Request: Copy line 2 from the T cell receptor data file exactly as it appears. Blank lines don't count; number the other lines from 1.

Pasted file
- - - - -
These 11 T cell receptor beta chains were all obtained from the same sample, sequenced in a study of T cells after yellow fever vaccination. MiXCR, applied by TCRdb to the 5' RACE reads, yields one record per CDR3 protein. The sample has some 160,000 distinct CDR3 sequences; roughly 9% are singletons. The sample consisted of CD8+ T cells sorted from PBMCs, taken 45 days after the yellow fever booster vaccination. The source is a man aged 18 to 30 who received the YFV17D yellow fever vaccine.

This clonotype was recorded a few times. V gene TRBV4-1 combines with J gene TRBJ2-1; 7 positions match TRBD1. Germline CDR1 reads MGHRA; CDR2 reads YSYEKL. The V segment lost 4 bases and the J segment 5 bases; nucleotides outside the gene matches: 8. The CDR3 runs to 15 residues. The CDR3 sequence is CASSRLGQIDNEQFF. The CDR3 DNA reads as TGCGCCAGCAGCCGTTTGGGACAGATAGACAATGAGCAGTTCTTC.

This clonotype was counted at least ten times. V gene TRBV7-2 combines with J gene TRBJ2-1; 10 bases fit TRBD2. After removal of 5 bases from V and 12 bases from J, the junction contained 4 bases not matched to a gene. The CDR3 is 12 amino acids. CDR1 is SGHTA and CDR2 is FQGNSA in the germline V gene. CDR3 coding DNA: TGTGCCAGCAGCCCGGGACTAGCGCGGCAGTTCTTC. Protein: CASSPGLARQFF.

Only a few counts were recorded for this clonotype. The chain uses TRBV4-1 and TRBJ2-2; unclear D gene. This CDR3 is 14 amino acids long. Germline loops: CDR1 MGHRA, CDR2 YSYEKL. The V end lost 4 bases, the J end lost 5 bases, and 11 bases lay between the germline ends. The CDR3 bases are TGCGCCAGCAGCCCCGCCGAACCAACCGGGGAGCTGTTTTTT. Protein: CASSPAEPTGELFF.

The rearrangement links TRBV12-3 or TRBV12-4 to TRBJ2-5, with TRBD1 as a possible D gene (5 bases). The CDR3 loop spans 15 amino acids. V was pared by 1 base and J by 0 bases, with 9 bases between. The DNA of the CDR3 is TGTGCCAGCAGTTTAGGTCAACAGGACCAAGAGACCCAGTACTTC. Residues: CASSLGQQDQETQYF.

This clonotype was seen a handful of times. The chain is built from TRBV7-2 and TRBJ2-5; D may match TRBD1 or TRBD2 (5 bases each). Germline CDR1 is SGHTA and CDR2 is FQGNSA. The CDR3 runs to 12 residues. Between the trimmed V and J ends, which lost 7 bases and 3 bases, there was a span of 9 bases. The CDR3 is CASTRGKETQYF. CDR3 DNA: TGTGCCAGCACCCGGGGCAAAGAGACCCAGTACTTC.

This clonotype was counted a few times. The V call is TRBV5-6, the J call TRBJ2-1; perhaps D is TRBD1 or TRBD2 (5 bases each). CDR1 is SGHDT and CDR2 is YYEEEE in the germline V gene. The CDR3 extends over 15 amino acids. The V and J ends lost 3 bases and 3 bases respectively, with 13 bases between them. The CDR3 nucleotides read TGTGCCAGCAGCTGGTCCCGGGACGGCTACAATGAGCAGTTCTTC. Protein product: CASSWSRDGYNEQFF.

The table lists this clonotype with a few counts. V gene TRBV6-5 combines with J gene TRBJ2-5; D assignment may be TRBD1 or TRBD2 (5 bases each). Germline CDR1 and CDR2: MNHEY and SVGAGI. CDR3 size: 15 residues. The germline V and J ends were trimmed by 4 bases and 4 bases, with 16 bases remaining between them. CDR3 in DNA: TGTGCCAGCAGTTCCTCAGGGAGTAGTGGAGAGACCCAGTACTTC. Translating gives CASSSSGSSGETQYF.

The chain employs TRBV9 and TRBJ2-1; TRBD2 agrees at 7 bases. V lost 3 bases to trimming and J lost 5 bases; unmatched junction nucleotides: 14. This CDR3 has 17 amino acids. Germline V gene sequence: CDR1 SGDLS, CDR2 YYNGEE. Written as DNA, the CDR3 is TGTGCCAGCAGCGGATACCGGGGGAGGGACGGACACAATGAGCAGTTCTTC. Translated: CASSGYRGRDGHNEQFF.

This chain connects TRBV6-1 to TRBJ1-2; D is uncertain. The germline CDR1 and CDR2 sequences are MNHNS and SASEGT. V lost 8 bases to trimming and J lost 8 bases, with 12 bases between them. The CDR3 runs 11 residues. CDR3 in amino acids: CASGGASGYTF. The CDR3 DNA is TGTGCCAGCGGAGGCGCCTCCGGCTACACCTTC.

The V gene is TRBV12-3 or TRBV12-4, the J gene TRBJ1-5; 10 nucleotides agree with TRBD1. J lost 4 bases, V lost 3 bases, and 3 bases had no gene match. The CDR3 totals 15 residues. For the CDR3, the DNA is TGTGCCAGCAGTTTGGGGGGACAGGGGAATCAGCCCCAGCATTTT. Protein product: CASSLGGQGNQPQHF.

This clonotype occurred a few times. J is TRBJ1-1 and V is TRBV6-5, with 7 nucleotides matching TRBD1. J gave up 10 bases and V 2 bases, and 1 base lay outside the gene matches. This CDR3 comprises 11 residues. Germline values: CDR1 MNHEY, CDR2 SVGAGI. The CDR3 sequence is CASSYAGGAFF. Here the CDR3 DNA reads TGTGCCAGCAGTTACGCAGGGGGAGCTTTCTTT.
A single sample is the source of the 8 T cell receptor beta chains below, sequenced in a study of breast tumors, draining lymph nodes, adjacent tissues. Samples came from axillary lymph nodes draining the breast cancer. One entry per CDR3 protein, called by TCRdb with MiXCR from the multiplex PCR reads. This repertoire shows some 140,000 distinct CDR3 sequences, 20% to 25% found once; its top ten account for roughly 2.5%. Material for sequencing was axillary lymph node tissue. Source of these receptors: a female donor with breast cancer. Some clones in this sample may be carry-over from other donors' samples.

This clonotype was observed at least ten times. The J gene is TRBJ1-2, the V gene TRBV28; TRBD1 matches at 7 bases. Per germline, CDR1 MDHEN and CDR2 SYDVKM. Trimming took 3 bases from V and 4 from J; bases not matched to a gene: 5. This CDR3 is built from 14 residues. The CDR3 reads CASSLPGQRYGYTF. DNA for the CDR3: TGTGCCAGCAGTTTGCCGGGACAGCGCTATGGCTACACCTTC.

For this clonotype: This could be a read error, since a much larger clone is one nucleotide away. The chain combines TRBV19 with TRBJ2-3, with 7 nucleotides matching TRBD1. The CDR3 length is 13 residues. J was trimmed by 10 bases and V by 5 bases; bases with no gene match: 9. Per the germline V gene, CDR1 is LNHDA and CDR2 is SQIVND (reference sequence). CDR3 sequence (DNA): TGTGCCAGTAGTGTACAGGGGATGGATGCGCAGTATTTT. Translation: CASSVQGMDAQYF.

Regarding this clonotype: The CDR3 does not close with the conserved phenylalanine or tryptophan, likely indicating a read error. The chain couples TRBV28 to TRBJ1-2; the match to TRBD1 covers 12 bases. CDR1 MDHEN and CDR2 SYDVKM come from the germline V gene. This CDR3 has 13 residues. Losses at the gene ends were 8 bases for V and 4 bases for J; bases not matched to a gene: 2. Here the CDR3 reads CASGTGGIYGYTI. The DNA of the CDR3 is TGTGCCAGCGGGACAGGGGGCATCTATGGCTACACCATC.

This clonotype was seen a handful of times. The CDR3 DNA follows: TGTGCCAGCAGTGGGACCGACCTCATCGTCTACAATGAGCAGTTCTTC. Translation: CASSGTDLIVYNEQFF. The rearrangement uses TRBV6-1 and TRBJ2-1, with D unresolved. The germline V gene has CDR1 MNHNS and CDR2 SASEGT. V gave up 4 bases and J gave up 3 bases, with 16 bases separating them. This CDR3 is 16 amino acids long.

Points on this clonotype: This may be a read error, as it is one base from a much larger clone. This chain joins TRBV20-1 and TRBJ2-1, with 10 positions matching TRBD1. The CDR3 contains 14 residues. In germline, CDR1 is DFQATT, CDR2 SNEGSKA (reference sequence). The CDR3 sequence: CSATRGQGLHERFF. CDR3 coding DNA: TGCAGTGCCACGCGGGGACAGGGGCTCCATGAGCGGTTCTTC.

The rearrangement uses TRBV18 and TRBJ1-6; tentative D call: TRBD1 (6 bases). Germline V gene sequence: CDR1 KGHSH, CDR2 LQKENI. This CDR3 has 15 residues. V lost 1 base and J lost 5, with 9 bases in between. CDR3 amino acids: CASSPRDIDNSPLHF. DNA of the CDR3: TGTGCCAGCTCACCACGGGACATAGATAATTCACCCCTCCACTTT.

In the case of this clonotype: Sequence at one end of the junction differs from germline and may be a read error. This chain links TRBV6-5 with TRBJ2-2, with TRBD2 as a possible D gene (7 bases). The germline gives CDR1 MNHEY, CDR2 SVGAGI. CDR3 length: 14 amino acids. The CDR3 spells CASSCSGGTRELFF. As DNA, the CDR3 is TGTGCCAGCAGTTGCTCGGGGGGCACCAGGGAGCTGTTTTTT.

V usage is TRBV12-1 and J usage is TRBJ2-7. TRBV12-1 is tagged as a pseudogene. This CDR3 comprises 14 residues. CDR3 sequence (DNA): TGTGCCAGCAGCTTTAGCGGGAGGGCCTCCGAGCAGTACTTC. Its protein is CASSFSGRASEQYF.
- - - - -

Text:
This clonotype was recorded a few times. V gene TRBV4-1 combines with J gene TRBJ2-1; 7 positions match TRBD1. Germline CDR1 reads MGHRA; CDR2 reads YSYEKL. The V segment lost 4 bases and the J segment 5 bases; nucleotides outside the gene matches: 8. The CDR3 runs to 15 residues. The CDR3 sequence is CASSRLGQIDNEQFF. The CDR3 DNA reads as TGCGCCAGCAGCCGTTTGGGACAGATAGACAATGAGCAGTTCTTC.